I have been struggling with credit card debt pretty much since I started college. I got my first credit card my senior year of high school, and it only had a limit of $200. This tiny limit was okay, and I was glad of it because it meant that I couldn’t really out spend my means. I was responsible, and paid off my bill in full every month. No worries.
Then I went to college, and got another credit card, with a bigger limit of $500. Now my first year in college I didn’t have a job, so my income consisted of spending the money I had saved during high school. And once that was gone, I had a credit card! So I was good, right? I was very wrong.
I got credit line from a different bank when I transferred schools, and this meant more money that I didn’t really have that I could spend. I had a part-time job at this point so I had some money to pay at least the minimums. But already I was falling more into debt. Even when I got a big windfall from Christmas or my birthday and I could pay off a chunk of the bill, I would then spend the credit I had just paid off. It was a vicious endless cycle, and I didn’t know how to get out of it, so I just kept going. I spent part of my junior and senior years of college ignoring phone calls from numbers I didn’t know because I knew that it was creditors calling to tell me I owed them money. But I didn’t have any money to pay them.
My first year in the military was pretty much the same way. I was being a little more responsible since now I could (and would) at least pay the minimum every month. Also I would pay off my credit card (or at least part of the balance), and keep it open for a while. But then I would use the card again.
Every time I checked my credit score and report I would be devastated that I had such bad credit. I knew the theory of how to fix it, but it seemed impossible. Finally it clicked and I started to write and follow a budget. My first few budgets were okay. I would underestimate my income so that I had a little built-in buffer, and I would put money into savings. But I was still making only minimum payments each month on my three! credit cards, and putting most of money into fun savings accounts for travel or other things.
For about the last year I have been making some real progress. There have been the expected lapses, when I used a card irresponsibly or ate into my savings, but overall I have been good about where my money is going. I overpay on my monthly car payments and on one of my school loans. I have rewritten my budget so that pretty much everything that is not allocated for bills, necessities, or school loans, is going to my credit cards. I give myself an allowance, and that’s all the money I have a month to spend.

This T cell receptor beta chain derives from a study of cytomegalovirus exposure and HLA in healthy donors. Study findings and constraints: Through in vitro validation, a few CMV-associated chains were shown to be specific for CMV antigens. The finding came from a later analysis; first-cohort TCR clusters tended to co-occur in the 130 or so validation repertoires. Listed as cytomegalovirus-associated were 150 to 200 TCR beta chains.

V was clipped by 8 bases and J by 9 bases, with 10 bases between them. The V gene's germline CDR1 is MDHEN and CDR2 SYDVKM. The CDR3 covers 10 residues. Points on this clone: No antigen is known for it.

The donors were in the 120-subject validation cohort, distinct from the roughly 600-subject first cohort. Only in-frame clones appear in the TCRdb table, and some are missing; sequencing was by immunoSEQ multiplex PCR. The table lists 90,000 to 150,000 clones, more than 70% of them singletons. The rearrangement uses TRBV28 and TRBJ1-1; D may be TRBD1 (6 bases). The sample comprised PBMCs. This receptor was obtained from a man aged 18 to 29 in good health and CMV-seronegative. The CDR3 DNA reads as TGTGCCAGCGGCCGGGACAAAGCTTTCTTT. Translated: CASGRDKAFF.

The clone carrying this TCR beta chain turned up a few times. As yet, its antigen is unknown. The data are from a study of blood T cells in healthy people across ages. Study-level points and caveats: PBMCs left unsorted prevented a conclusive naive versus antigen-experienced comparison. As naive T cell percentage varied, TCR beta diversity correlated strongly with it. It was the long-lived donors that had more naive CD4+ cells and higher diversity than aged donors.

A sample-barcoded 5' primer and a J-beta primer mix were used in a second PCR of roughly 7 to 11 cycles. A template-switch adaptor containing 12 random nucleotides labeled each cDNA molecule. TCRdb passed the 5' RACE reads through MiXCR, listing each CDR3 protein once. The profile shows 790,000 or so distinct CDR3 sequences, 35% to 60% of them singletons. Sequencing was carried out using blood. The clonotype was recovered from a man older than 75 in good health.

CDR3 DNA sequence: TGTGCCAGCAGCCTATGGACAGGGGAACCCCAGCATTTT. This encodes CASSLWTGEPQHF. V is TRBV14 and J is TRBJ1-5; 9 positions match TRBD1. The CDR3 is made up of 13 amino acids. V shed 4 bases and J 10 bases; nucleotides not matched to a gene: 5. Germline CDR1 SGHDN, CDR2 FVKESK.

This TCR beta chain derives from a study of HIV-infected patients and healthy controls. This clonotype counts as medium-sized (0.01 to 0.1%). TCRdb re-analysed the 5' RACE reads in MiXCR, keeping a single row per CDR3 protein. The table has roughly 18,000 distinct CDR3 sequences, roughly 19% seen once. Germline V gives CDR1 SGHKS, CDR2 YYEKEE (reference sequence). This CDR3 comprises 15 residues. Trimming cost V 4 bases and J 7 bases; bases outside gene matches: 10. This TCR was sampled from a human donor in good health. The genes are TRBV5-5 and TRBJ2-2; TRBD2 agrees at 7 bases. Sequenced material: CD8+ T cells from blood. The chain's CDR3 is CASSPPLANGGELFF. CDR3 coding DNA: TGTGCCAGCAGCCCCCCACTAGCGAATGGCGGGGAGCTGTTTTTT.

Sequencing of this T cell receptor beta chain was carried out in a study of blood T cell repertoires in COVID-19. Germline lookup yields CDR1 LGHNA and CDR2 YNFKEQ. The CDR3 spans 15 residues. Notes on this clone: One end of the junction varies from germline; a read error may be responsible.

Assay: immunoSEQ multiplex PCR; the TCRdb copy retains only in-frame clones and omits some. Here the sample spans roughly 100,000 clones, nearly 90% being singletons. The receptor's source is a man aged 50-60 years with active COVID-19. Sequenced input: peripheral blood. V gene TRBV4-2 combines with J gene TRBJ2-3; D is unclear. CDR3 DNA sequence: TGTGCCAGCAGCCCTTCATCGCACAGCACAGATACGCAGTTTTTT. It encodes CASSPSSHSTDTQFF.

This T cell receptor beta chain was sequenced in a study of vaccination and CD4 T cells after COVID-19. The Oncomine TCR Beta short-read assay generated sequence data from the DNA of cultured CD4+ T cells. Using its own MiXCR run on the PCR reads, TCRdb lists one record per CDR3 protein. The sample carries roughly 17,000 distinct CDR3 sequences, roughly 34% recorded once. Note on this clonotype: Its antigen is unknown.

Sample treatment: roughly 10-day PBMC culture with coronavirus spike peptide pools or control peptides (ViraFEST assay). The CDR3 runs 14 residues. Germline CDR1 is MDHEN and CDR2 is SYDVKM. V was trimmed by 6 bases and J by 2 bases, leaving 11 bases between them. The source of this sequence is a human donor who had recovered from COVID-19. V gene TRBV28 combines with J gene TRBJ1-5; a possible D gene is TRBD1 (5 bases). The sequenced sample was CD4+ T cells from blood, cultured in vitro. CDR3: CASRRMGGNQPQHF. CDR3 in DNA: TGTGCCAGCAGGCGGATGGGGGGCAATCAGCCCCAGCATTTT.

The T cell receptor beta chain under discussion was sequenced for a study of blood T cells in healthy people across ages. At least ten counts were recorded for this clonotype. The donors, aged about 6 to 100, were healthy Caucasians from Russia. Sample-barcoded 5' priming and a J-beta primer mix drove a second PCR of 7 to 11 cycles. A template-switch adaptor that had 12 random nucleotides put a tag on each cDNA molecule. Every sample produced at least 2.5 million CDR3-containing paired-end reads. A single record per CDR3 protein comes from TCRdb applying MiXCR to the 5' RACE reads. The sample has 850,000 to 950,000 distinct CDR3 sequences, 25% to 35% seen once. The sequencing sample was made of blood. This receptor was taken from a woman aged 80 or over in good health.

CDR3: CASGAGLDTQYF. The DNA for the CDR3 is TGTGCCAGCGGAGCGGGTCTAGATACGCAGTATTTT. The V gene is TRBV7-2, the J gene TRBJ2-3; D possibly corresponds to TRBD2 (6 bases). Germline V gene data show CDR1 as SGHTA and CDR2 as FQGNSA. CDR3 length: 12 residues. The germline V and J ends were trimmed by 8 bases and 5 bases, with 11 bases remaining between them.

And this morning I applied for another credit card. Now hear me out. I have 5 credit cards, 3 regular and 2 store cards. The highest limit I have on any one card is $4000. Which was a HUGE deal for me! I had been struggling for so long to get a higher balance to help my credit score*, or just another card to do the same, but no one would give me one. So to get one about a year ago for $4k was awesome. Now for the past month I have been getting endless offers for a credit card with 0% interest on balance transfers for 18 months. Which is more than enough time for me to pay off ALL of my credit cards (only 3 have a standing balance), and if there was no interest I would have to pay even less.
So I applied. And I prayed when I clicked the “Submit” button, that they would say yes and that it would be at least $2000 so I could transfer just one of my cards over. Well they said yes, and gave me a credit limit of over $10,000!!!!!!!! I literally jumped up and down for a few minutes. It’s a sign that my credit is finally taking a turn for the better!! And I know that I will be responsible with this card, I won’t be carrying it in my wallet or use it online. It will be around if I need to unexpectedly fly home or something like that, but after all my balances are paid off I am done with credit cards.
*I know that getting a credit card to help you credit score may sound counterintuitive, but it can help you. Part of your credit score is based on how much money you owe versus how much credit you have. So if you owe $80 and you only have $100 credit limit total, then you are using 80% of your credit, which is bad. If you get a second card that has a $700 limit, then you are only using 10% ($80 out of $800) of your credit which is much better. The key is to keep that new credit open/available so that your percentage won’t go up. Get it?